Don’t Blink!

January 28, 2009

I was checking out the History Channel’s “This Day in History” again, and discovered one of those things that most of us never think about.

No sooner had the horseless carriage been invented than men started seeing who’s vehicle would go the fastest. I guess it shouldn’t be surprising. Man had already been having horse races; why not race against their replacements.

I would surmise that the very first machines were challenged by men on horseback, and it probably took a while before the horses began to lose.

According to the History Channel, on January 27, 1899, a Frenchman named Camille Jenatzy managed to drive his battery powered auto at the break-neck speed of 49.932 miles per hour.

(I just noticed I looked at the wrong date again. So be it! This is my post for January 28, 2009. Live with it!)

The first thing I find most interesting about his feat is that the car was battery powered. I wonder if the Energizer bunny had anything to do with it.

The second thing that fascinates me is the timing device used to determine a speed to three decimal positions. That seems extremely precise for 1899.

Whether it was intentional or not, on January 27, 1904, William K. Vanderbilt set a record in an automobile designed by Mors. It was the first major speed record set by an internal-combustion car. His speed of 76.086 miles per hour was achieved in Ablis, France.

All previous records had been set by steam or battery powered cars.

Those speeds seem so slow by today’s standards, but were probably more dangerous. Those early machines weren’t equipped with air bags and seat belts.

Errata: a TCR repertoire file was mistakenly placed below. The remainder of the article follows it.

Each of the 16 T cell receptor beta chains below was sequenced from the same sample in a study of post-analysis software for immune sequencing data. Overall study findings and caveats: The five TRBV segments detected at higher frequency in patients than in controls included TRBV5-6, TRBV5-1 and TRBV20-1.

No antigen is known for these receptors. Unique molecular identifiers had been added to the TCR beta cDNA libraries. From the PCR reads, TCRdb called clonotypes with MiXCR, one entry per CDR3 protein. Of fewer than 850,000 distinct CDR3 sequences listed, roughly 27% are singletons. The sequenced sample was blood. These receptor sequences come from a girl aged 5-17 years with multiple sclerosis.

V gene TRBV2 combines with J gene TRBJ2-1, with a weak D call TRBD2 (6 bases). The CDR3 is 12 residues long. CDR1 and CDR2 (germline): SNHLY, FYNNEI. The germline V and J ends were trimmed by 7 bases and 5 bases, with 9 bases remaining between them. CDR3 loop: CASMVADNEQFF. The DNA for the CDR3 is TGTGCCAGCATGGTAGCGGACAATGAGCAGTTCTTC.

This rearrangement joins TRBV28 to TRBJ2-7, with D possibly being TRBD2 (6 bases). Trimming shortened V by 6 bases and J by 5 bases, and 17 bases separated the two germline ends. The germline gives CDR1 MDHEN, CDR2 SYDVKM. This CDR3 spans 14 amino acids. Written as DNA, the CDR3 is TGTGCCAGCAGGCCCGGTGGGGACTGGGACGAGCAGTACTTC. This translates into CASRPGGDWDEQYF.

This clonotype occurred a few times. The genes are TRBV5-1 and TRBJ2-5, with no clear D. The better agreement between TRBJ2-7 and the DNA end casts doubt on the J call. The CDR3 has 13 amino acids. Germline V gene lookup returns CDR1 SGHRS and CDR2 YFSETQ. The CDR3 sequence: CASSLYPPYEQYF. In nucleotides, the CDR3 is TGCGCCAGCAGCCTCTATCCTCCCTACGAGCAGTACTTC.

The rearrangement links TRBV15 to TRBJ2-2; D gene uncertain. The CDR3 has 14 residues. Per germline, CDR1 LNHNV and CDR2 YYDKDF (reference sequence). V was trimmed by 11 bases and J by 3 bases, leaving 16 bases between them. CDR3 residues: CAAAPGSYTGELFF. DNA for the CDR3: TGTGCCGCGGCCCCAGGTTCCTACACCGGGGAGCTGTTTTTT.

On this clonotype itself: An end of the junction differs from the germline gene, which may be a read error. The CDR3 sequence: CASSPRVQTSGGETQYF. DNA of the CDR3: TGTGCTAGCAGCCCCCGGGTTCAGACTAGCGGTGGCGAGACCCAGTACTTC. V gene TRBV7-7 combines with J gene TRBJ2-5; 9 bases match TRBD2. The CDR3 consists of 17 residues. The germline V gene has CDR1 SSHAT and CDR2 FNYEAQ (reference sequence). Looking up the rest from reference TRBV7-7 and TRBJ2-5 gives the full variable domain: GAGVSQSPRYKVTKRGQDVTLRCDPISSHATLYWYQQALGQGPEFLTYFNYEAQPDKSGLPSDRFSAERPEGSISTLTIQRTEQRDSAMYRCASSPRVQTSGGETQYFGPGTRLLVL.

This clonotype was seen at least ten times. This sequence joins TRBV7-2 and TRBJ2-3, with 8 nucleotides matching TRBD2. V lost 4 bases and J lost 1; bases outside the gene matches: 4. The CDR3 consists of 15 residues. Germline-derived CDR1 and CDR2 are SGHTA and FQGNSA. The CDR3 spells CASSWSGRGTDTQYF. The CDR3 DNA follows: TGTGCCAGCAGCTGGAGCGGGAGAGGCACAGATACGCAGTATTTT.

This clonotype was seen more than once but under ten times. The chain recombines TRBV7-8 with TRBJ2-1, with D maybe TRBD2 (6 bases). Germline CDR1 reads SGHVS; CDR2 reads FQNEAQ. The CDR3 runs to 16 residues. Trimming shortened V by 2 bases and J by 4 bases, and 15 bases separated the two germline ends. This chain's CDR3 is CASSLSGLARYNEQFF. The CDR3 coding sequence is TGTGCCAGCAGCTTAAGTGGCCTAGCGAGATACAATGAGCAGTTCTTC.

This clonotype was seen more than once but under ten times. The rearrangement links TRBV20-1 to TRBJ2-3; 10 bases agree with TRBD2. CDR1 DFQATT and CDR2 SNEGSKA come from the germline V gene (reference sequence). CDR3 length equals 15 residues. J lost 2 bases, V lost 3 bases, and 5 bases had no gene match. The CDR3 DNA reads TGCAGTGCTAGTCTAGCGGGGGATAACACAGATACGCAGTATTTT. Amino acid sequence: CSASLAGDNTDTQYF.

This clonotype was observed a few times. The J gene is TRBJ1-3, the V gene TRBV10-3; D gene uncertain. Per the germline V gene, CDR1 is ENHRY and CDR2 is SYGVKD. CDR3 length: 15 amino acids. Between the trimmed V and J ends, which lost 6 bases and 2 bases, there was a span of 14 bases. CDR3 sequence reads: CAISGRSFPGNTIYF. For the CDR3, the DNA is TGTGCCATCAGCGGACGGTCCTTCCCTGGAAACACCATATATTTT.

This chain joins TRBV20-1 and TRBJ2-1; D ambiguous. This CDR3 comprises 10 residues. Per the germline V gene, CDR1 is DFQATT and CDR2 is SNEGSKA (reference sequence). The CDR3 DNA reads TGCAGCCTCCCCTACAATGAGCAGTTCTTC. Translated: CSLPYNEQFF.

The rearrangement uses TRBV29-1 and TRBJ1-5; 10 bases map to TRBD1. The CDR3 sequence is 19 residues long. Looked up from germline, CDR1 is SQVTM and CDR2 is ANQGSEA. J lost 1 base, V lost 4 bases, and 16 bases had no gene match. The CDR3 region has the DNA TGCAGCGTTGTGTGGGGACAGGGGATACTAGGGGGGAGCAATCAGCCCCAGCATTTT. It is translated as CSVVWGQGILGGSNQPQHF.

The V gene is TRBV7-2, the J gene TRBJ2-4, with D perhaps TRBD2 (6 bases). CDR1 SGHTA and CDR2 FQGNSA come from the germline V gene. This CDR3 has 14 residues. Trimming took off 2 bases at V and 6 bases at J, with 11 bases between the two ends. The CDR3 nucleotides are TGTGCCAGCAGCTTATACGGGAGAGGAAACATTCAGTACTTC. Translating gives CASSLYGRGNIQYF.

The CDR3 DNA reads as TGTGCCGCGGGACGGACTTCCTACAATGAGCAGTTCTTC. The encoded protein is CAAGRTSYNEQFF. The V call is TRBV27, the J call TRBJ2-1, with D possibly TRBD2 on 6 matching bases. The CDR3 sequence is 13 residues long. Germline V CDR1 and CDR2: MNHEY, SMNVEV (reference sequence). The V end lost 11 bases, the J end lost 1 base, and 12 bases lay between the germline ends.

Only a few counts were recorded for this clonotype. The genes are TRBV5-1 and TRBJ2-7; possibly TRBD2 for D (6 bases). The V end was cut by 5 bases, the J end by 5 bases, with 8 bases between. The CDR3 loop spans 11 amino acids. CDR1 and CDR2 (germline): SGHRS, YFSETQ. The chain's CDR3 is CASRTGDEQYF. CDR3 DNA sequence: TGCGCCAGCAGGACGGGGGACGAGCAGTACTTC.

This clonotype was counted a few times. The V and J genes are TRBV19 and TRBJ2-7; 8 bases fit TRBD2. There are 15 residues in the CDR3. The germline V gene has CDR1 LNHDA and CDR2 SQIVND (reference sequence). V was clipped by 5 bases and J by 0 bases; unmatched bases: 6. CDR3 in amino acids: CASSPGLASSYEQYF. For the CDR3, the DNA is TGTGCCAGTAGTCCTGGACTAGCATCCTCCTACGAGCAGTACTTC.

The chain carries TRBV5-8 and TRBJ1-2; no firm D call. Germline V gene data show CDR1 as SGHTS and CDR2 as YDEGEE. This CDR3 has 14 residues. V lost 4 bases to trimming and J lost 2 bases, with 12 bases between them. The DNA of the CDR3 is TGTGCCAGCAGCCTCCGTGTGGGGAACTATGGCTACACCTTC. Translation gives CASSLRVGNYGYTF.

I doubt if ‘Fast Willie’ Parker of the Pittsburgh Steelers could outrun Vanderbilt, but he might have given Jenatzy a run for his money.

I had to work the Super Steelers in to my posts somehow. And I won’t promise it won’t happen again.


Giddy it is!

January 19, 2009
Creativity - Pittsburgh Style

Creativity - Pittsburgh Style

Believe it or not, a friend sent me the above photo last Wednesday. I wasn’t as confident as the person who created that computer enhanced image. In fact, my confidence didn’t surface until Roethlisberger took a knee to end the game.

I vaguely remember the first time the Steelers earned a berth in the Super Bowl. I know I had to have been far more excited. I think it’s human nature to get really excited the first time we experience anything good. After that, it’s still enjoyable, just not quite the same.

The only thing that makes this year’s success more meaningful is the fact that all the football experts agreed at the beginning of the season that Pittsburgh had the toughest schedule in the league. When you look at the teams in the playoffs, there were only a few that Pittsburgh did not face during the regular season.

The Arizona Cardinals are one of those teams. However, during the next two weeks the sports channels will be filled with stories outlining the connections between the two teams.

I’ve been pulling for the Cardinals ever since they drafted Larry Fitzgerald out of the University of Pittsburgh. I’ve also wanted to see Ken Whisenhunt and Russ Grimm do well.  Whisenhunt played his college ball at Georgia Tech and Grimm was another Pitt player.

While I have lots of reasons to want to see the Cardinals do well, they are out-weighed by my loyalty to the city of my birth… the City of Bridges… Old Smokey… Pittsburgh, Pennsylvania.

On February 1st, I’ll be pulling for Mike Tomlin, Hines Ward, Santonio Holmes, Willie Parker, Troy Polamalu, and the rest of the crew.

You can take the boy out of Western Pennsylvania, but you can’t take Western Pennsylvania out of the boy… even if he is a senior citizen.